info: Thyme is a green leafy herb, usually used as a spice or seasoning. It has aromatic flavor that combines well with a wide variety of dishes. A good source of vitamin K, iron, and calcium.
storage: Wrap fresh leaves in a paper towle and refrigerate. Will keep for 3-4 days.
preparation: Strip leaves from stems. Chop to desired size/consistency.
To best utilize its flavor & fragrance, add near the end of making a recipe. It goes well with salads, egg dishes, sauces, dressings, soups, and stews.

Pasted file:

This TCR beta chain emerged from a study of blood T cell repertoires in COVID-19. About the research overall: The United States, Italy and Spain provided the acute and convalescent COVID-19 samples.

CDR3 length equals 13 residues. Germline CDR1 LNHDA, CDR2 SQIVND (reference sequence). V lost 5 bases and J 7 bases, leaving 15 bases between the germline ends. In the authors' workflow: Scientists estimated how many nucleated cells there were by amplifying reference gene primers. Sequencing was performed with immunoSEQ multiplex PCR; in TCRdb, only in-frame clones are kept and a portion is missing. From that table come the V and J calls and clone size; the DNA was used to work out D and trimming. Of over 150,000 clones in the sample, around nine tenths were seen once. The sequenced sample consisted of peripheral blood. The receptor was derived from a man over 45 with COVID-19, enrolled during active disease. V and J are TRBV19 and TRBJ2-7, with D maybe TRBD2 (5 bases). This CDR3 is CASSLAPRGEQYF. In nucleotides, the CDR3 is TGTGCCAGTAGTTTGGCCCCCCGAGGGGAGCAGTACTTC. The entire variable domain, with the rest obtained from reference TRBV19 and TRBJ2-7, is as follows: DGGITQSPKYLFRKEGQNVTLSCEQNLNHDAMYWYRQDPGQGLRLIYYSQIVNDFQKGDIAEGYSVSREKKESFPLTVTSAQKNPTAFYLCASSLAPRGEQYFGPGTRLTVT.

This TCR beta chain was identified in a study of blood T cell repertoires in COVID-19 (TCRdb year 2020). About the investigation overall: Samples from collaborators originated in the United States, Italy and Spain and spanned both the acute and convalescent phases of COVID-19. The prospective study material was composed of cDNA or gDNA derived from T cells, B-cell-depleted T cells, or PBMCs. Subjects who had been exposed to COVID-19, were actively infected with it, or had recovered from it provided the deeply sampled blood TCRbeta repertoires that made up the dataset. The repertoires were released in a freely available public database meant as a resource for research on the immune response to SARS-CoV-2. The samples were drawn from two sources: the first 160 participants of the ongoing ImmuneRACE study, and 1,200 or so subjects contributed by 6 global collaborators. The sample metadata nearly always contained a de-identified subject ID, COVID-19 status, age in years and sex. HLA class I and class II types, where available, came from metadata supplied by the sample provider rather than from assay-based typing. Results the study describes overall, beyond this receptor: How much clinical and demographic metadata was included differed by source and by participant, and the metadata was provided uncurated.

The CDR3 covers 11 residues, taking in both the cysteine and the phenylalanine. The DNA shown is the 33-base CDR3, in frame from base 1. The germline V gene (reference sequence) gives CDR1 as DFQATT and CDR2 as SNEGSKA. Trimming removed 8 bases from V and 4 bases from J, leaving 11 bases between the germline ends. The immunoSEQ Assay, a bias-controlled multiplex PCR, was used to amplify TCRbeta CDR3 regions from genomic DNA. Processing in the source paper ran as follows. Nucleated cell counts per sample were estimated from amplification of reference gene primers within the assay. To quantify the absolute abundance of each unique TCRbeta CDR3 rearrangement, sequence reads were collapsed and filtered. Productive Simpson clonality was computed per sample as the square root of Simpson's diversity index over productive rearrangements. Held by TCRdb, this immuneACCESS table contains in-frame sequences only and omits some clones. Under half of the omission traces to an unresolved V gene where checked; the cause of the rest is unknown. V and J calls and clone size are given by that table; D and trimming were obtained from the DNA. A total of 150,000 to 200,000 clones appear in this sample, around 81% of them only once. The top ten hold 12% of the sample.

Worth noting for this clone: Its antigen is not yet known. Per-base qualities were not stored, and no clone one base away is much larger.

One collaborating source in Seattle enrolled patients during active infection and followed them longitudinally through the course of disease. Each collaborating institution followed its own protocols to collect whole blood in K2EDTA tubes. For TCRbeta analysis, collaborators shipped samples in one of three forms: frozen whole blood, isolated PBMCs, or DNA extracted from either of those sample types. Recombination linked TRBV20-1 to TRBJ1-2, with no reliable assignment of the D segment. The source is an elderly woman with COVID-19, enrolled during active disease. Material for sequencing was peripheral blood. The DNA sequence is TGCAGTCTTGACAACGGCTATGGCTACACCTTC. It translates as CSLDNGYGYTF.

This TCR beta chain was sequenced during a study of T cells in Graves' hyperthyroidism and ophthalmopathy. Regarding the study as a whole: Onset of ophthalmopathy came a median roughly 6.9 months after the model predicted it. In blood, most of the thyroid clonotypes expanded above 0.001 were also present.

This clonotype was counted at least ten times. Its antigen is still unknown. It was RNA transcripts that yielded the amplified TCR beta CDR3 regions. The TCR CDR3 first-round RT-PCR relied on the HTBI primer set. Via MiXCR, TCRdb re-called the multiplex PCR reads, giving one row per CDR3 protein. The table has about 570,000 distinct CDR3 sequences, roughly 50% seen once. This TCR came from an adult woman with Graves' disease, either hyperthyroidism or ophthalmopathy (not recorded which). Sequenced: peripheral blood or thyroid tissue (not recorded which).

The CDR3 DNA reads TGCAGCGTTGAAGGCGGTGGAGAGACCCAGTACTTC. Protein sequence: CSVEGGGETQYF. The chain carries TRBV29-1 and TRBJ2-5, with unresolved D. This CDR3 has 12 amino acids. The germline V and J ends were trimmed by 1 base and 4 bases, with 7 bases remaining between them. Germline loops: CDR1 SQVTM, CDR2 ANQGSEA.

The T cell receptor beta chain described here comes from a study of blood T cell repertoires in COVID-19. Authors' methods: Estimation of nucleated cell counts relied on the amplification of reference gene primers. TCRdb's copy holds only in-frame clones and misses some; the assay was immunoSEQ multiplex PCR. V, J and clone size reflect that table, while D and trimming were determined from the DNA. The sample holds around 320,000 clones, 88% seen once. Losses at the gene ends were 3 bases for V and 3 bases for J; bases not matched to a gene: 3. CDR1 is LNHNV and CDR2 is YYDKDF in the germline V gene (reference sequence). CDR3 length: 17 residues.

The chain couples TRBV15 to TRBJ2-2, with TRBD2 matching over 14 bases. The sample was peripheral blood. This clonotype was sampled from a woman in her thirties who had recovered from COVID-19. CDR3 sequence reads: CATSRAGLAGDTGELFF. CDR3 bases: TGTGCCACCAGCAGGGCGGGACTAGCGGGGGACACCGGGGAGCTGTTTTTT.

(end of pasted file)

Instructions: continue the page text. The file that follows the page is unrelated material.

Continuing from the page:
The name Thyme, in its Greek form, was first given to the plant by the Greeks as a derivative of a word which meant ‘to fumigate,’ either because they used it as incense, for its balsamic odour, or because it was taken as a type of all sweet-smelling herbs. Others derive the name from the Greek word thumus, signifying courage, the plant being held in ancient and mediaeval days to be a great source of invigoration, its cordial qualities inspiring courage. The antiseptic properties of Thyme were fully recognized in classic times, there being a reference in Virgil’s Georgics to its use as a fumigator, and Pliny tells us that, when burnt, it puts to flight all venomous creatures. Lady Northcote (in The Herb Garden) says that among the Greeks, Thyme denoted graceful elegance; ‘to smell of Thyme’ was an expression of praise, applied to those whose style was admirable. It was an emblem of activity, bravery and energy, and in the days of chivalry it was the custom for ladies to embroider a bee hovering over a sprig of Thyme on the scarves they presented to their knights. …read more